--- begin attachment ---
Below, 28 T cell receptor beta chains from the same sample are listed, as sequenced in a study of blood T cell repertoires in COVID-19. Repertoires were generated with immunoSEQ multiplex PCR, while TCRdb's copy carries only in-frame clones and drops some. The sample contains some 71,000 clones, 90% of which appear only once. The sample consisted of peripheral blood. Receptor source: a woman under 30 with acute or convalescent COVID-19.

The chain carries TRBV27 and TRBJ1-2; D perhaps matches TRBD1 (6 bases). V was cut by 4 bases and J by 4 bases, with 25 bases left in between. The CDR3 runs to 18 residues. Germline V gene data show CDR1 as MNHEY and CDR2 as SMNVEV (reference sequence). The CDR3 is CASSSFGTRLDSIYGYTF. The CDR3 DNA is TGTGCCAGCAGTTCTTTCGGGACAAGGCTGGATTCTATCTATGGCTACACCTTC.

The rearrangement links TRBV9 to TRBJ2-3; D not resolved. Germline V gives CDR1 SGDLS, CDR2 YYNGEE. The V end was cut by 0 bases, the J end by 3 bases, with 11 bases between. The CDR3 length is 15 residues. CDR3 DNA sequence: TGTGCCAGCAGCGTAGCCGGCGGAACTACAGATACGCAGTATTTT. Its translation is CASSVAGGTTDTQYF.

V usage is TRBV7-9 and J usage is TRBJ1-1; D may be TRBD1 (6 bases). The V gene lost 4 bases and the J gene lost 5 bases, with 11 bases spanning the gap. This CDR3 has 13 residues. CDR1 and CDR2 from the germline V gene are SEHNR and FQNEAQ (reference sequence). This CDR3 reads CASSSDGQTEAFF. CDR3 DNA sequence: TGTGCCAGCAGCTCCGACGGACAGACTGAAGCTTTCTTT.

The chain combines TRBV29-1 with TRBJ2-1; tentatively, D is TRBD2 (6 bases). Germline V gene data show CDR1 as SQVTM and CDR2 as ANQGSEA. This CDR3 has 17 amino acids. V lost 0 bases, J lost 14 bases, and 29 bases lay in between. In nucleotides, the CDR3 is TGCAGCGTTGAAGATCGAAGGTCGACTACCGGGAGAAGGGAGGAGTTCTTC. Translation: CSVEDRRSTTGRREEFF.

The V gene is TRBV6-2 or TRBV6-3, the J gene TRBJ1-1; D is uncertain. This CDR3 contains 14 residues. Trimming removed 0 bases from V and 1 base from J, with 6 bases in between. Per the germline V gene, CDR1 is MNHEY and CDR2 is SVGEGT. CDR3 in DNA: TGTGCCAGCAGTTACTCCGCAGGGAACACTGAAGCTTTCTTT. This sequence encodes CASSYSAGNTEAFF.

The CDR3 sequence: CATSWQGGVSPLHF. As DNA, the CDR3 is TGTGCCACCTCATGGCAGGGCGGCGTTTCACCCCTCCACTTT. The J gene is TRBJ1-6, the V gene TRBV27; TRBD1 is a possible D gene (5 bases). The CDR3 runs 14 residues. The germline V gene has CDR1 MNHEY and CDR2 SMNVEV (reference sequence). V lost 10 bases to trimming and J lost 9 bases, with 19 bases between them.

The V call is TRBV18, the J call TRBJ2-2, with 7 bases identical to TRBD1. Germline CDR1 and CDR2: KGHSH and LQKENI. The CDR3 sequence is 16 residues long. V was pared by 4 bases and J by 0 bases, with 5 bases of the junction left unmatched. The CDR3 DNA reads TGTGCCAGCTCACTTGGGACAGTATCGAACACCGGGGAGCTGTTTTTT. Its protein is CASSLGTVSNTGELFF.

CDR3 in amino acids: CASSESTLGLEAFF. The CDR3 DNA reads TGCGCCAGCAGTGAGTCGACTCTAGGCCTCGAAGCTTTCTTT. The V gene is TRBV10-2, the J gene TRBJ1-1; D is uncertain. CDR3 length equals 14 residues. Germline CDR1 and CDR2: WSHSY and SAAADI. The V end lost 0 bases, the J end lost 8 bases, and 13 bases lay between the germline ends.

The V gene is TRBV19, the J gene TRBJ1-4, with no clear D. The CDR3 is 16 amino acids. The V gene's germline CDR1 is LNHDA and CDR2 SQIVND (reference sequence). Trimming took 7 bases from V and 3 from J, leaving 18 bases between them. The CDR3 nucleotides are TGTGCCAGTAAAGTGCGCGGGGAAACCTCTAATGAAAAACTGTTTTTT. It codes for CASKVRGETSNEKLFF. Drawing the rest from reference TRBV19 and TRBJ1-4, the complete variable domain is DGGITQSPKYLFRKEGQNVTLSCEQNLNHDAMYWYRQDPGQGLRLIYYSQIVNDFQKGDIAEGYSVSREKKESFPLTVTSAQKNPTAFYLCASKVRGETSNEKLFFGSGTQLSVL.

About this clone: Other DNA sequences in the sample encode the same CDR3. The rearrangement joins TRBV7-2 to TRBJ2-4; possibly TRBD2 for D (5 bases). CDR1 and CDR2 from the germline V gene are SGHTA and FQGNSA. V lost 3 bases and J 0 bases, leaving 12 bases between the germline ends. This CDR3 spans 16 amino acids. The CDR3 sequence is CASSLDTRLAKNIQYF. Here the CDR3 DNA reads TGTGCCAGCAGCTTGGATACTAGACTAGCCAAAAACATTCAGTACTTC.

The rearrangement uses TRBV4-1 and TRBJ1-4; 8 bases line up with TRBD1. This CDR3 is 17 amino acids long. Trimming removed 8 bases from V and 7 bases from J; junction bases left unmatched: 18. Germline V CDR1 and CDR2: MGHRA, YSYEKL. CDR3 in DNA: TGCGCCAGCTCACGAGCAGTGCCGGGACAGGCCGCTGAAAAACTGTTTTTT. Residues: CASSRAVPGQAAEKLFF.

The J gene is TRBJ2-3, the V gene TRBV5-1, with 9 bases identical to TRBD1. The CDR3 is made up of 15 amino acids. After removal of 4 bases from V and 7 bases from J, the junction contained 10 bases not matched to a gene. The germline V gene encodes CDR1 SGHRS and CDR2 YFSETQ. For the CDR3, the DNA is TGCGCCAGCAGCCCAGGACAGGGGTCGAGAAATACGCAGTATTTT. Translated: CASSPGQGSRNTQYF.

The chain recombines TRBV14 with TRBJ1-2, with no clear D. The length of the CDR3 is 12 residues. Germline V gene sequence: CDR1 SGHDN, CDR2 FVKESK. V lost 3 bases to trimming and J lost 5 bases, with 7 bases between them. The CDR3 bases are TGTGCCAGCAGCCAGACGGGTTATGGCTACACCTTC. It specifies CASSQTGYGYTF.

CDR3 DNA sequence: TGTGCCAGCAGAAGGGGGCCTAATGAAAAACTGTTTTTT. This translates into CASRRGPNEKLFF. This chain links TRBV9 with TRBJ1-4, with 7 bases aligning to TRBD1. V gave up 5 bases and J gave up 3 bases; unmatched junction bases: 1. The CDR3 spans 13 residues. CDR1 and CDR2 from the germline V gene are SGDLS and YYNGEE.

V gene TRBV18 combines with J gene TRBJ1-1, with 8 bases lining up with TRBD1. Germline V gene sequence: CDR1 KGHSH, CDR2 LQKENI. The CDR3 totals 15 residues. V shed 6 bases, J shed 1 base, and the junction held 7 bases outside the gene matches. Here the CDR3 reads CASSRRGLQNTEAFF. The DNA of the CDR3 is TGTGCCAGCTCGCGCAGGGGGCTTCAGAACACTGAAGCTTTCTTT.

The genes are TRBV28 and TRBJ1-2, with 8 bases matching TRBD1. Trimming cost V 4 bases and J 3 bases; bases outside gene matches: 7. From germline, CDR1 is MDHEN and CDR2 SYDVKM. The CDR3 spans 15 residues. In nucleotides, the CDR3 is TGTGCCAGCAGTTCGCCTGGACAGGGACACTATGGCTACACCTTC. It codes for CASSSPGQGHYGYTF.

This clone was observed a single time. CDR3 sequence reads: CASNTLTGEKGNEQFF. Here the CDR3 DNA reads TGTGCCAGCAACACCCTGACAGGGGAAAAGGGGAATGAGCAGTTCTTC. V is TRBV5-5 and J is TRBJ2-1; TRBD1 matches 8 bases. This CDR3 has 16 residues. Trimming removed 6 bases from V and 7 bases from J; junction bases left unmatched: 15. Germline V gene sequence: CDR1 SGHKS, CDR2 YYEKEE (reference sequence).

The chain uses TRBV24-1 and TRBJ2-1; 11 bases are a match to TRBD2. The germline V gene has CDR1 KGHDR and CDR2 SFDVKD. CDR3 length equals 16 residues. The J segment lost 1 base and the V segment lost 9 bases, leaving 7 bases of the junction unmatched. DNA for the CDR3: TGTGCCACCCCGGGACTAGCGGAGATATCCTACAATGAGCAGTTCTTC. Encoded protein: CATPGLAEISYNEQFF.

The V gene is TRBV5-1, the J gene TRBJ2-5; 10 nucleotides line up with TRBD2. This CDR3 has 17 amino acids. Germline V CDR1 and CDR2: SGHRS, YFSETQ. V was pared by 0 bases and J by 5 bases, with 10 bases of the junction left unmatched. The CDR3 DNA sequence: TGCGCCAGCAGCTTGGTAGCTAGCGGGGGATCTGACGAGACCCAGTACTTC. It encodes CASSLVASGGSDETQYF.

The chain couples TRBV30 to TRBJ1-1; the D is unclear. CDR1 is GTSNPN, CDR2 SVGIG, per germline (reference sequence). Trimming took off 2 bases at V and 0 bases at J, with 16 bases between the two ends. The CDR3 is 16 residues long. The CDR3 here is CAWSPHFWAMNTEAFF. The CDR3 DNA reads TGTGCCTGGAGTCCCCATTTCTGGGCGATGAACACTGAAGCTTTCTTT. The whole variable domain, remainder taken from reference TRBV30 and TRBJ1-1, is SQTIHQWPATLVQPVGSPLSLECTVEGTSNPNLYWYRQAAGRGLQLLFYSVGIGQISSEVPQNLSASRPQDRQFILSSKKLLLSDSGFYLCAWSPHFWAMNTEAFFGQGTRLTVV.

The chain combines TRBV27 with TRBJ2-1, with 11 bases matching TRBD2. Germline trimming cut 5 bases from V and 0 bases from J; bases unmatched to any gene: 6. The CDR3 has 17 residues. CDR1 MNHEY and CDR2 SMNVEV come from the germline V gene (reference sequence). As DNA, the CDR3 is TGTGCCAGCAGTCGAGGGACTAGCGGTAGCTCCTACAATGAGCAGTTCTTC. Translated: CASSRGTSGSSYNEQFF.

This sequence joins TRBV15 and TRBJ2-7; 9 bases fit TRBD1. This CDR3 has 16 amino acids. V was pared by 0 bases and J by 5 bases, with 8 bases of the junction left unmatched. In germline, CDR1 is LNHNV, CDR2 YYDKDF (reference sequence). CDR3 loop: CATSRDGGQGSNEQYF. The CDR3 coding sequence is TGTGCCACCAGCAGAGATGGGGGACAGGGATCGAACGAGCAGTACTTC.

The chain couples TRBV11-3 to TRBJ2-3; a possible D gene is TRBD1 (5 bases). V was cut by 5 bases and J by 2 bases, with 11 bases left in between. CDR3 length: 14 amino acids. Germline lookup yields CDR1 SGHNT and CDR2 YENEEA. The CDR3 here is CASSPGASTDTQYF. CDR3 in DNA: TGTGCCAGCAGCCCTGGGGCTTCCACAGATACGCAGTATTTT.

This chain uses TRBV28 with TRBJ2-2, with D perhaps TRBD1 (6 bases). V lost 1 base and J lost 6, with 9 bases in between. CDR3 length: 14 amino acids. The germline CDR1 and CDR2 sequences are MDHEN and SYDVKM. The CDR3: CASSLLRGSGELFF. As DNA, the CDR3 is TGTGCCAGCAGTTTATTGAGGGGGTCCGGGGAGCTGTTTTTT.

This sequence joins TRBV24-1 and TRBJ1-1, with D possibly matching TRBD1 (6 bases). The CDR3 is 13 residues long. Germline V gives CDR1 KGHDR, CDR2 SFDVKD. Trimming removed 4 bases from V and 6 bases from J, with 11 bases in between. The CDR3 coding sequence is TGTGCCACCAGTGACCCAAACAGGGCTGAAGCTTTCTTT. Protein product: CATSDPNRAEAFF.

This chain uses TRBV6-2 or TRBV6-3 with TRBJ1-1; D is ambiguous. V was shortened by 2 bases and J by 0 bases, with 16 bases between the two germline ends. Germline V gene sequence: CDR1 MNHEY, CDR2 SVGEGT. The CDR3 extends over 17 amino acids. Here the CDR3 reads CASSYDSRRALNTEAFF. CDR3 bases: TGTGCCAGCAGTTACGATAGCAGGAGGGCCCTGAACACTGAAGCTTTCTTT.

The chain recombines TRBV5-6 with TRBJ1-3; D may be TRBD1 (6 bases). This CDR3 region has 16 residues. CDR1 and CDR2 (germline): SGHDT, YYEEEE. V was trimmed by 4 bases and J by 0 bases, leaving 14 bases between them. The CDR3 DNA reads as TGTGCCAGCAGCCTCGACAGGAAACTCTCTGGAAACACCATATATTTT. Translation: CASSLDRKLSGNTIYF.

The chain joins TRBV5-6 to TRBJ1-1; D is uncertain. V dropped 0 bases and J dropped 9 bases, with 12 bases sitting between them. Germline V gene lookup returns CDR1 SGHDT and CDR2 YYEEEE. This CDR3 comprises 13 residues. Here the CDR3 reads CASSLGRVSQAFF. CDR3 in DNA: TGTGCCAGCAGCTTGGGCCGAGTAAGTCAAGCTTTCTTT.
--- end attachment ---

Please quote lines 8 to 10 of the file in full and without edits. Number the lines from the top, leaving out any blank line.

The V call is TRBV18, the J call TRBJ2-2, with 7 bases identical to TRBD1. Germline CDR1 and CDR2: KGHSH and LQKENI. The CDR3 sequence is 16 residues long. V was pared by 4 bases and J by 0 bases, with 5 bases of the junction left unmatched. The CDR3 DNA reads TGTGCCAGCTCACTTGGGACAGTATCGAACACCGGGGAGCTGTTTTTT. Its protein is CASSLGTVSNTGELFF.

CDR3 in amino acids: CASSESTLGLEAFF. The CDR3 DNA reads TGCGCCAGCAGTGAGTCGACTCTAGGCCTCGAAGCTTTCTTT. The V gene is TRBV10-2, the J gene TRBJ1-1; D is uncertain. CDR3 length equals 14 residues. Germline CDR1 and CDR2: WSHSY and SAAADI. The V end lost 0 bases, the J end lost 8 bases, and 13 bases lay between the germline ends.

The V gene is TRBV19, the J gene TRBJ1-4, with no clear D. The CDR3 is 16 amino acids. The V gene's germline CDR1 is LNHDA and CDR2 SQIVND (reference sequence). Trimming took 7 bases from V and 3 from J, leaving 18 bases between them. The CDR3 nucleotides are TGTGCCAGTAAAGTGCGCGGGGAAACCTCTAATGAAAAACTGTTTTTT. It codes for CASKVRGETSNEKLFF. Drawing the rest from reference TRBV19 and TRBJ1-4, the complete variable domain is DGGITQSPKYLFRKEGQNVTLSCEQNLNHDAMYWYRQDPGQGLRLIYYSQIVNDFQKGDIAEGYSVSREKKESFPLTVTSAQKNPTAFYLCASKVRGETSNEKLFFGSGTQLSVL.